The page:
Teachwire Logo
The Headteacher - Real heads, real schools, real success - get your free issue
The Headteacher - Real heads, real schools, real success - get your free issue
News

8 Tips To Help You Battle The Teaching Workload

After 10 years as a secondary teacher, Chris Curtis managed to crack the work/life balance quandary – here's how he did it...

  • 8 Tips To Help You Battle The Teaching Workload

Teaching is like no other job I know, and I’ve had a few jobs in my time. There are no limits to the amount of work you do (or feel you need to do). You don’t get to clock off at 3.30pm before relaxing and mentally preparing for the next day; when 3.30pm arrives you start the second shift.

Teaching actually is like having two jobs – one in the classroom and one outside the classroom. It has taken me a decade of teaching to find a balance between my home life and work life, and reign in the never-ending pile of work. Here are some of the habits and practices that have worked for me…

1. Know your enemy – you!

Perfection is almost impossible in teaching. The fight we teachers often have in our heads is one of aspiring to be better or the best. That’s why we spend ages making displays, coming up with whizzy PowerPoint presentations and devising sorting activities. What matters is the learning.

You have to ask yourself, will spending three hours on this worksheet be an effective use of my time for the 15 minutes the task will last in the lesson? Be good and work to perfection – but also remember that good is good enough when teaching day after day. Next time you’ll do it better.

2. Develop a marking code

When marking 30 books, you could end up saying the same thing 30 times. If that’s the case, either feed back the same point to the whole class, or develop a marking code and get the students to write down what the code means. Link the code to some ready-made targets, and you’ll save yourself considerable amounts of time and effort.

Writing the letter ‘A’ is much quicker than writing, ‘Try to vary how you start and structure your sentences…

3. Repeat things

Cheat. I’ll sometimes teach the same lesson in a week to Year 7s through to Year 11s. I might tweak things a little bit, but I use the same resources to teach each class, saving myself hours of preparation. They’ll never know. A good lesson is a good lesson. Why should it be hidden away to be used just once a year?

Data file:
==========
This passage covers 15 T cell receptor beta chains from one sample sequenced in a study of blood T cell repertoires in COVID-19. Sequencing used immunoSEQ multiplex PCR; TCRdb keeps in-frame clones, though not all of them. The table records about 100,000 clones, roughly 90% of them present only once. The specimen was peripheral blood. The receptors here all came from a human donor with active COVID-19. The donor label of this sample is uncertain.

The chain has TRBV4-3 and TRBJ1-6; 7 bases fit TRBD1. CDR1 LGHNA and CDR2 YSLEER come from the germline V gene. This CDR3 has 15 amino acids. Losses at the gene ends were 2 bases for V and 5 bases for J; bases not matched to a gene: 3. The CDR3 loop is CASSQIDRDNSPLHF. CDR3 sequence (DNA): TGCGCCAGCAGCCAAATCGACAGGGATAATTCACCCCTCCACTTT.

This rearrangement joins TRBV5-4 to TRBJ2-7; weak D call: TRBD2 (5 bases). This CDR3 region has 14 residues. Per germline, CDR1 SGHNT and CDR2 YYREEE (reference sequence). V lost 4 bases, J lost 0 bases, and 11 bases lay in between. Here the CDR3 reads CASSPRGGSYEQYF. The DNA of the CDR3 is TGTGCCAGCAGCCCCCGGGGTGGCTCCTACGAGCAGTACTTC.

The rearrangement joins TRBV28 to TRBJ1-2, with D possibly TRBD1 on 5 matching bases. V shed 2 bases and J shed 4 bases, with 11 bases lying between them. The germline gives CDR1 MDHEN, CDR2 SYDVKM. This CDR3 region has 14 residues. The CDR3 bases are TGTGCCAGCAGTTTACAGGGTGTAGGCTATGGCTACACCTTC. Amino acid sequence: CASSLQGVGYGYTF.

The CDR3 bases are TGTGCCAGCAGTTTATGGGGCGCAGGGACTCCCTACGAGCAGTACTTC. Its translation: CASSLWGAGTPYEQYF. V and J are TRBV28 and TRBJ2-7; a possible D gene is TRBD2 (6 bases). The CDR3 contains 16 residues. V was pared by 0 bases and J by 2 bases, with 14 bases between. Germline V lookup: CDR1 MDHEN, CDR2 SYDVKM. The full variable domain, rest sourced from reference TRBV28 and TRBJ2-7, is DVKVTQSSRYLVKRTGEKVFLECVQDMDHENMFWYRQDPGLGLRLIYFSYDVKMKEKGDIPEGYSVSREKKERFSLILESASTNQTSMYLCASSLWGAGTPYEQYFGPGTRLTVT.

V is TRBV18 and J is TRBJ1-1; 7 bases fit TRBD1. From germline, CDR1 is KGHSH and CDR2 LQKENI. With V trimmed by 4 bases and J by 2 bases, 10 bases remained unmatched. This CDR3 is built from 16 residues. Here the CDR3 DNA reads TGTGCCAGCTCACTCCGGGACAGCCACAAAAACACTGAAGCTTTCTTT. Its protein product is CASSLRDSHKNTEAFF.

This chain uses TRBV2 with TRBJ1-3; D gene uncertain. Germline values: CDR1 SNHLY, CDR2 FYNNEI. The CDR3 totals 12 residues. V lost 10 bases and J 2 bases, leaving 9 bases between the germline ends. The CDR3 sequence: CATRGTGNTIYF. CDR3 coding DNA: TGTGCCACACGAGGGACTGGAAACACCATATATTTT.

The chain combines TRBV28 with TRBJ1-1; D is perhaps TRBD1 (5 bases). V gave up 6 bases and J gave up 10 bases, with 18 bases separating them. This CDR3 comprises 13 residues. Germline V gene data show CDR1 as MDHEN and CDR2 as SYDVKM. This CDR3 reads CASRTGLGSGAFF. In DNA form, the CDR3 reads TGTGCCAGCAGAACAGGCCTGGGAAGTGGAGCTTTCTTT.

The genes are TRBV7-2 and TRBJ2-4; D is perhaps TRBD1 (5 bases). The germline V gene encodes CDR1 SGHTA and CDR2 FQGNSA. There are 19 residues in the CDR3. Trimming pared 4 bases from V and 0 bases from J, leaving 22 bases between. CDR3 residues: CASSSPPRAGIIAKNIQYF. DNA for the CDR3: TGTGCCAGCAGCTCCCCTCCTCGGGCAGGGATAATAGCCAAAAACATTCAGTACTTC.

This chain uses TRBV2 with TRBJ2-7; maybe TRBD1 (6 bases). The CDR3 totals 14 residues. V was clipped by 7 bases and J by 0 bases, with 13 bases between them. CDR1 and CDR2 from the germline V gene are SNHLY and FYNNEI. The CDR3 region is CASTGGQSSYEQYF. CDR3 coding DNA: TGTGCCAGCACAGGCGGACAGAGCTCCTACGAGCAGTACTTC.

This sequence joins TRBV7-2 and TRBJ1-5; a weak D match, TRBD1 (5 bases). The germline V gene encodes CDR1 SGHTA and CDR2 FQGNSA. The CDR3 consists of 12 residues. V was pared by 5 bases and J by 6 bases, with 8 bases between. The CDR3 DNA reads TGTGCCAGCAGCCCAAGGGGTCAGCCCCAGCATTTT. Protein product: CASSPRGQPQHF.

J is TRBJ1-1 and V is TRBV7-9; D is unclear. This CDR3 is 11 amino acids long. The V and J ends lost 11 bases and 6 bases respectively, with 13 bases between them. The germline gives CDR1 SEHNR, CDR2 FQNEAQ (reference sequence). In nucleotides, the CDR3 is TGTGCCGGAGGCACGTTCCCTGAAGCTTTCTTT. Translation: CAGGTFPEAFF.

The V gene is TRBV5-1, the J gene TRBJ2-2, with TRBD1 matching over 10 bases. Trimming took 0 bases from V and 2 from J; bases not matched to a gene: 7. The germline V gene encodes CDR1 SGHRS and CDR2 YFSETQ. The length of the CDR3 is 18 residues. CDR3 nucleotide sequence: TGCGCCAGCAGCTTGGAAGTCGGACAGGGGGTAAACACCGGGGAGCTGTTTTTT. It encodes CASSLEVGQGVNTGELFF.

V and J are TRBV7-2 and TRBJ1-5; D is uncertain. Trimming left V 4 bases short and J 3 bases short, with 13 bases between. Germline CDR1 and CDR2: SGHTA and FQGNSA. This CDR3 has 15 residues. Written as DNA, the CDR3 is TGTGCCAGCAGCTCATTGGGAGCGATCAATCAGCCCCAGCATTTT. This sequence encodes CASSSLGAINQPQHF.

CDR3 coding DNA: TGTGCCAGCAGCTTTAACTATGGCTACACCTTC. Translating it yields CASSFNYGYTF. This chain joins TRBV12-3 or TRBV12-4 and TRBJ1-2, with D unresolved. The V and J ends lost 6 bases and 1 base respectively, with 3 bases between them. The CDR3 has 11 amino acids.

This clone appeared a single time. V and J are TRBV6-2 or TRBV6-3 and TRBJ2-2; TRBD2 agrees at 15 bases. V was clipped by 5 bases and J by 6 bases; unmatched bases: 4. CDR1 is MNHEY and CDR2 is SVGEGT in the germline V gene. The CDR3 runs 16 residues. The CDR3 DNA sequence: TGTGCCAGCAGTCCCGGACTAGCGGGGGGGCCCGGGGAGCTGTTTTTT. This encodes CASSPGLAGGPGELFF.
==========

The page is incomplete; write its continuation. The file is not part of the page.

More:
4. Make resources last and keep them

A teacher without a good set of folders or a filing cabinet is unlikely to be a teacher in a few years’ time. I have known teachers who never kept and filed away their resources after teaching a unit; they would simply press the reset button at the end of the year and plan everything from scratch each time. Many either didn’t last long, or ended up so stressed that they left the job.

Teach, file and reuse resources. Even if you don’t use them again, you’ll at least have a starting point for next time.

5. Use textbooks

Textbooks are your friends. They can save you photocopying and can even save you planning. Basing a lesson on textbook material might make you feel that you haven’t sweated and laboured as you much as you should have, but it’s still useful teaching. You probably wouldn’t want to rely on one for a lesson observation – but textbooks can certainly save you a great deal of time and effort throughout the year.

6. Prepare in advance

I have ready-made spelling lists drawn up for each year group. It took me some time, but having done them I can use them again and again. Sweating the small stuff like this lets me spend more of my time in school on planning, marking and not worrying about homework. Develop systems to help you.

7. Structure your workload

The amount of marking you have is usually controlled by the teacher – i.e. you. Set assessments for three classes at once, and you’ll have three sets of marking to do simultaneously. Don’t forget that you’re in the driving seat; you get to decide when and what you want to mark.

Don’t mark for the sake of marking. Mark for improvement. Mark to gauge understanding. Mark to see if they’re learning what you’ve taught them. Think about how you can do that without reading 30 8-page essays. A quick series of questions can help show understanding. A paragraph can demonstrate whether a skill has or hasn’t been learnt. Mark to make them improve; don’t just mark to show the student that you’ve read their work.

Not everything a student produces in a lesson needs and should be marked. That way madness lies.

8. Mark in lessons

There’s a school of thought that says all marking should be done outside the classroom. That’s rubbish. I do a lot of my marking in class, and often with the students right next to me. After all, where better to show a student how to improve than in the classroom with their own work?

Each week I hold a creative writing lesson, during which I mark about eight students’ work. The following week I’ll mark another eight, and so on and so on. And you know what – they’ve improved considerably. In some cases, I’ll only ever mark their books in lessons. That leaves my PPA time free to mark their assessments, and it helps my car, too. Carrying piles of books in the boot can’t be good for its suspension…

Above all, you should, where possible, keep work at work and home at home. I always try to leave a day free at the weekend for me to do nothing but live and enjoy myself. You owe it to yourself to do the same.

Chris Curtis is a teacher of English; he blogs at Learning from my mistakes: an English teacher’s blog and tweets as @xris32

Sign up here for your free Brilliant Teacher Box Set

Make sure your assessment is effective with these expert insights.

Find out more here >